You may remember the major award, Aunt Clara’s ridiculous Christmas present, the schoolyard bully with yellow eyes, the unique Christmas meal and the triple-dog dare, but seeing it all, come to life on stage is an incredible experience unto itself, thanks to the work of Nashville Repertory Theatre.
A Christmas Story is now appearing at the Tennessee Performing Arts Center in the Andrew Johnson Theater through December 20, 2015. Produced by Nashville Rep for the seventh year, much like the 1983 now-classic holiday movie, as well as the book, In God We Trust: All Others Pay Cash, which it is based, this play has become a local holiday tradition. So much so, many actors will return from distant lands just to perform in it. But this year, the cast includes all-new actors to shake up the lineup.
Derek Whittaker is featured as Ralphie, the young boy who’s desperate to receive the “official Red Ryder carbine-action 200 shot range-model air rifle with a compass in the stock and this thing which tells time” as a Christmas present. Convincing his parents, his teacher and even Santa Claus, himself, that it would be a good present seems to be an ominous hurdle that he must overcome in a short amount of time. Joining him on his quest are friends Flick (Mikey Rosenbaum) and Schwartz (Patrick Waller), as well as his kid brother, Randy (Curtis Reed).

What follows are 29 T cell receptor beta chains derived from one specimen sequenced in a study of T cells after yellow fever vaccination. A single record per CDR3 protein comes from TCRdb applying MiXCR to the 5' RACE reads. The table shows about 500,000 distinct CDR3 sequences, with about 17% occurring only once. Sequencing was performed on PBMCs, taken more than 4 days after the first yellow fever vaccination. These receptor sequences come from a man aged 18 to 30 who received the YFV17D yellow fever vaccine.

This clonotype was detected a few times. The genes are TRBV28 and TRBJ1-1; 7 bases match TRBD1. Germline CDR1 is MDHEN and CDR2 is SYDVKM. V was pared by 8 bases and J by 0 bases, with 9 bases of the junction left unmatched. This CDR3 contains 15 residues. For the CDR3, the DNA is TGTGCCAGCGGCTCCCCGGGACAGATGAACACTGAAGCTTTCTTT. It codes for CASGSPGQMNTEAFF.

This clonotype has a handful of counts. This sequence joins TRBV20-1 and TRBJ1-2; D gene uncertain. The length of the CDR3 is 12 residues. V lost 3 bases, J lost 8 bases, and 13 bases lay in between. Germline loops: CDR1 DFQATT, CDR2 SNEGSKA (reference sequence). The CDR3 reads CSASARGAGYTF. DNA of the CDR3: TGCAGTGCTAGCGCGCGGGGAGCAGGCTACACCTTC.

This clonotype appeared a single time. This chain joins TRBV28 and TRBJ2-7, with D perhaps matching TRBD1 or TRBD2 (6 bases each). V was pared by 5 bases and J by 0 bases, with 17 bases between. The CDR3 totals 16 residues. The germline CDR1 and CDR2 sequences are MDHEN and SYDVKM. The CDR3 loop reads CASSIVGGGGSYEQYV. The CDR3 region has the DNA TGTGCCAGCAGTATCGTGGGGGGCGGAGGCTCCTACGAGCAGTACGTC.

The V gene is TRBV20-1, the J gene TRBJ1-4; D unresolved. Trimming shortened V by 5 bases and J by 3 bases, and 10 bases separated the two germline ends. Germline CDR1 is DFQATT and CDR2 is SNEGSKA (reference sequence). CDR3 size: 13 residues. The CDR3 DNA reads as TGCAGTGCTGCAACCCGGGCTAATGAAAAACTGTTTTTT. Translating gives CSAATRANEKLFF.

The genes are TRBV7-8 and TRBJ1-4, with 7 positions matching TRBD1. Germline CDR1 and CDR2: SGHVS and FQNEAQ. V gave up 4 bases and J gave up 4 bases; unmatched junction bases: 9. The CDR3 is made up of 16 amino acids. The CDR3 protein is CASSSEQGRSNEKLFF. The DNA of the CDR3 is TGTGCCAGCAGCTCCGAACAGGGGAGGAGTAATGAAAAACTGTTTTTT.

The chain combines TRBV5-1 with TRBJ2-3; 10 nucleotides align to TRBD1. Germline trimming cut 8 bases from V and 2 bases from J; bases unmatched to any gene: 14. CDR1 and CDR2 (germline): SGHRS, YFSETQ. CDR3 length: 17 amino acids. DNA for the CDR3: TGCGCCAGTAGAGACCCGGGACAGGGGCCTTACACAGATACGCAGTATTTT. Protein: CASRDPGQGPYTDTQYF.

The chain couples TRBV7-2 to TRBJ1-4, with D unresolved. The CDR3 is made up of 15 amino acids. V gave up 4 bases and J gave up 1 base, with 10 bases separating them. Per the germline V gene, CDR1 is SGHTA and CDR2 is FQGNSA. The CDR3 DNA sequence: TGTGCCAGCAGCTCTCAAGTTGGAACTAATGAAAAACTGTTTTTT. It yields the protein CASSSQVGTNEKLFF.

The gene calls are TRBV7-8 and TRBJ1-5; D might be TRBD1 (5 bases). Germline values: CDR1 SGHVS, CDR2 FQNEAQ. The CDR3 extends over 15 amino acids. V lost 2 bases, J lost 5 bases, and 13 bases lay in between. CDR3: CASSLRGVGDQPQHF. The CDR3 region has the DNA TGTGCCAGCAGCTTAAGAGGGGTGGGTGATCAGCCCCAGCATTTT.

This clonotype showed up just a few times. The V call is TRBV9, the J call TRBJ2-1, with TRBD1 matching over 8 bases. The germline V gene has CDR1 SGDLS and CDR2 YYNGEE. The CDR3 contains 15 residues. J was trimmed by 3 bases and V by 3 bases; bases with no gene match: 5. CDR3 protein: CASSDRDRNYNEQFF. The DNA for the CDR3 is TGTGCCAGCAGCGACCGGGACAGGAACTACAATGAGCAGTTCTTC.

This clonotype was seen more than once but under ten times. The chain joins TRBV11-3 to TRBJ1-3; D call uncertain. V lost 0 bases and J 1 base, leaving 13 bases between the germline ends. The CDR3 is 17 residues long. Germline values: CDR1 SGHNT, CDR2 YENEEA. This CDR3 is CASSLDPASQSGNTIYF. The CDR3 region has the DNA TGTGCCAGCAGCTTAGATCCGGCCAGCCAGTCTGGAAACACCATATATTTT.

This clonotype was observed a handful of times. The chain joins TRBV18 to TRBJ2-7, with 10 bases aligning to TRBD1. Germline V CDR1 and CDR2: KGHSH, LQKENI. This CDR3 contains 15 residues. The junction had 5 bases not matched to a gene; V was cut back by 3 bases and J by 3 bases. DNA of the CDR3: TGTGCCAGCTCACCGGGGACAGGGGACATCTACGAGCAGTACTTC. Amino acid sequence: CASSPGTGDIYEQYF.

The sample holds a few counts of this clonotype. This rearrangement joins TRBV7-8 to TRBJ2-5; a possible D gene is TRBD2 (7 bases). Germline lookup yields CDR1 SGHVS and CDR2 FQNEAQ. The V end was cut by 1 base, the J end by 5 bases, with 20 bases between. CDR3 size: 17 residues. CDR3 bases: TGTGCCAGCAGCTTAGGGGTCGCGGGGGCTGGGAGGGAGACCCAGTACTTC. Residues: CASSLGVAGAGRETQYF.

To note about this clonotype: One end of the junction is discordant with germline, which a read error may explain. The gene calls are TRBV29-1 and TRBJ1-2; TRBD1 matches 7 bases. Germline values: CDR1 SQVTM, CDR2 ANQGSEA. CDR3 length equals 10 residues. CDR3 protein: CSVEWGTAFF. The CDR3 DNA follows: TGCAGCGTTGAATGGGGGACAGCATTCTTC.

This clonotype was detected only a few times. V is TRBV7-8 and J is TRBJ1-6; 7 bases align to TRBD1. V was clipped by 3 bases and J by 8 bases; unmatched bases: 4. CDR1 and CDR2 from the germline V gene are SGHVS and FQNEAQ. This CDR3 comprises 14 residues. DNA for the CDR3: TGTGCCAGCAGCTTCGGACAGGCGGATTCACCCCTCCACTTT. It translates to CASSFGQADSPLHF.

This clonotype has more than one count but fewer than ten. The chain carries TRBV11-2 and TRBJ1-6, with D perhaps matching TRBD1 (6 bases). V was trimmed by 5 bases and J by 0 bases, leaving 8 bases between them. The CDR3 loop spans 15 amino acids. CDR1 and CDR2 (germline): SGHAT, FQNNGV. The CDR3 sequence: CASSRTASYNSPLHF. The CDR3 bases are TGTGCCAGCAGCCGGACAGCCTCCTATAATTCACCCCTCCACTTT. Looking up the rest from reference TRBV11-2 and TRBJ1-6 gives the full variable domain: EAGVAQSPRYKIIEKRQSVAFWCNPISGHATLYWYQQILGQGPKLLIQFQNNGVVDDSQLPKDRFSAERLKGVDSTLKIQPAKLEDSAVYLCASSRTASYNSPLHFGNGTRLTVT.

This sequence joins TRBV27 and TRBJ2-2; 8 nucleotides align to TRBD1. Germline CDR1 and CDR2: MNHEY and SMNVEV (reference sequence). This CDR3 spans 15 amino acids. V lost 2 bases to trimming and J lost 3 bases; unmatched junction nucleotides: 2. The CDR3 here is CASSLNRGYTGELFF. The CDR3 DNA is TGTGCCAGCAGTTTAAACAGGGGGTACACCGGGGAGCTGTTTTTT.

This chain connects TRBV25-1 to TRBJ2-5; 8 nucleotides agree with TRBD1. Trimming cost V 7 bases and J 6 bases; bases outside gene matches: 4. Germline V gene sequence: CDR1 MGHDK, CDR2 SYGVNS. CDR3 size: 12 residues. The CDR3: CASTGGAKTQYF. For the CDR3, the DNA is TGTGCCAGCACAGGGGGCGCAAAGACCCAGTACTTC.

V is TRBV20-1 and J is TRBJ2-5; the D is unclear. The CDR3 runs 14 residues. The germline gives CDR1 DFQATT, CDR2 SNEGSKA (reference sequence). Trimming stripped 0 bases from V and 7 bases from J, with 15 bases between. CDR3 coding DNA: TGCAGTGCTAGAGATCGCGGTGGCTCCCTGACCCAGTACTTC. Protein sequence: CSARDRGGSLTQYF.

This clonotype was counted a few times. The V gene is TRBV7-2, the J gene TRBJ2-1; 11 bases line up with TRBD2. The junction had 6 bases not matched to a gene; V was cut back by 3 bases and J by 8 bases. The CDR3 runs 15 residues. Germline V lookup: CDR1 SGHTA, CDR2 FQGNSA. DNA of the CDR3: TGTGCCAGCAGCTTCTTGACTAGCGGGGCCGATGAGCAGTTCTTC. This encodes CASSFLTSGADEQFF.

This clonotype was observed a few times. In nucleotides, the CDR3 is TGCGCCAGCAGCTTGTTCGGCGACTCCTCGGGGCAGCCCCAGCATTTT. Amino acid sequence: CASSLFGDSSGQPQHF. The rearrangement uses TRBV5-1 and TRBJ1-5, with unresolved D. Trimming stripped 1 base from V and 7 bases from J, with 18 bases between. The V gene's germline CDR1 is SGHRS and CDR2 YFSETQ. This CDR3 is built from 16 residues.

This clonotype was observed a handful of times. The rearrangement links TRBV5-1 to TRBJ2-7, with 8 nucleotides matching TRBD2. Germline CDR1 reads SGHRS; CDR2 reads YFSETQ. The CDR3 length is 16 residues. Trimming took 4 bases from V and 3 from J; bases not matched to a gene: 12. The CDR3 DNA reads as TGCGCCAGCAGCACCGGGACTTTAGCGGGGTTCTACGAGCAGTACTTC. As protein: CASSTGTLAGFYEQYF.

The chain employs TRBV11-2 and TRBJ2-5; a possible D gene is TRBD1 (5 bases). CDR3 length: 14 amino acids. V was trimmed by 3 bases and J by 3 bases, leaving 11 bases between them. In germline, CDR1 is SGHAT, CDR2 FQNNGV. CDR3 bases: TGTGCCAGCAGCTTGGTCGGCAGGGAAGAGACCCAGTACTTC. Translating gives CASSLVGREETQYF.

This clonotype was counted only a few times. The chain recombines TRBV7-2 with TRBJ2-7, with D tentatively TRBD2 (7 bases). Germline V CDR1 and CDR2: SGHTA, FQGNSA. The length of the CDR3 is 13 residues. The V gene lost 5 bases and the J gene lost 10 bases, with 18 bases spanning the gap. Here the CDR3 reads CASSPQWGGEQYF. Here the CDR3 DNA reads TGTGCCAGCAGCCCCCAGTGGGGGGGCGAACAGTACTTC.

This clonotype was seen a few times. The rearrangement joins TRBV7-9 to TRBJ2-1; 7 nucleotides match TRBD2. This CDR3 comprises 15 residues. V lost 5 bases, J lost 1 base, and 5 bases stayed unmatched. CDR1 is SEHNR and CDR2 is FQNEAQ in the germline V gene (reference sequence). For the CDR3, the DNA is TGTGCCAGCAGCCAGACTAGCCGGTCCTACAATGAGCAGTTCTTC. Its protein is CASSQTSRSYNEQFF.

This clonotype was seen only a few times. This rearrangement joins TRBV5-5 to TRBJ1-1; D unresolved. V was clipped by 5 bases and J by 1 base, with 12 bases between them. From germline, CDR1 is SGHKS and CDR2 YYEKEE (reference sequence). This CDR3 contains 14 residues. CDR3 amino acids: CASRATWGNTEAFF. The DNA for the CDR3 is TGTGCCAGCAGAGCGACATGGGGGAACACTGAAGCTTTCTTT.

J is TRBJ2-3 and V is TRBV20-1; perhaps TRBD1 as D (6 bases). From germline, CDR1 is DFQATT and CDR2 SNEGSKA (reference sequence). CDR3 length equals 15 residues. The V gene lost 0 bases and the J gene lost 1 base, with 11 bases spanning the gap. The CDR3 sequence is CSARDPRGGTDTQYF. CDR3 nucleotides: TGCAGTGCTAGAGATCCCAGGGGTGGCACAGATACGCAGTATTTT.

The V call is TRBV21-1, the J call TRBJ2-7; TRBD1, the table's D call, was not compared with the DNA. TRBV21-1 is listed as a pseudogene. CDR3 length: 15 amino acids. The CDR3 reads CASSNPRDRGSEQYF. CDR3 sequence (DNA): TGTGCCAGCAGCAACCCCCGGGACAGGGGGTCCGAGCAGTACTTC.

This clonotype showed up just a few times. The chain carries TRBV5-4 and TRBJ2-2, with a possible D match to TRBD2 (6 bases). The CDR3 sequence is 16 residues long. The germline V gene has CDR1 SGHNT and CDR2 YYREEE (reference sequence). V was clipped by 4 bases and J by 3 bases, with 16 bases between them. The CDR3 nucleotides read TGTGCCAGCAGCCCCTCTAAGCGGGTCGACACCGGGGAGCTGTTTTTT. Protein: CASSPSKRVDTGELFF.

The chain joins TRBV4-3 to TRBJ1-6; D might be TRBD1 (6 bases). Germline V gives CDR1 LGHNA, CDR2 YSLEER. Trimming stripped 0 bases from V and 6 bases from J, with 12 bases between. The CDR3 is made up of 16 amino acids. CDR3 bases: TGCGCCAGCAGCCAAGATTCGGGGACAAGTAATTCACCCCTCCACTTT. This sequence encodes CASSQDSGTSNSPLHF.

Based on life in the Midwest during the 1940s, the storyline is full of nostalgia, holiday spirit and heartwarming moments, but there’s also lots of laughs to go along with it all. I really enjoyed the character of Miss Shields (played by Bobby Wyckoff), Ralphie’s teacher who is hilarious, but it’s Megan Murphy Chambers who shines as Ralphie’s Mother, patiently tolerating the antics of The Old Man (also Bobby Wyckoff), encouraging questionable dinner-time etiquette and dispensing clean justice whenever dirty language is used. It really is interesting to see how different characters can bring out the best in these actors.
As a fan who has read the book by Jean Shepherd and annually enjoys multiple airings of the movie during its 24-hour marathon on basic cable, watching this performance by Nashville Rep gets better each year. Highlights include a joyful lampshade interlude, as well as a great Little Orphan Annie routine that is new for the show this year. Audience participation is encouraged throughout the performance, whether it’s barking like the Bumpus hounds, howling like the wind or proclaiming, “You’ll shot your eye out!” all of which increases the enjoyment of the show.
The holidays always seem to bring out the best and the worst in families and Phillip Grecian’s adaptation is enjoyable for kids of all ages. Just make sure to look out for those icicles… they’ve been known to kill people.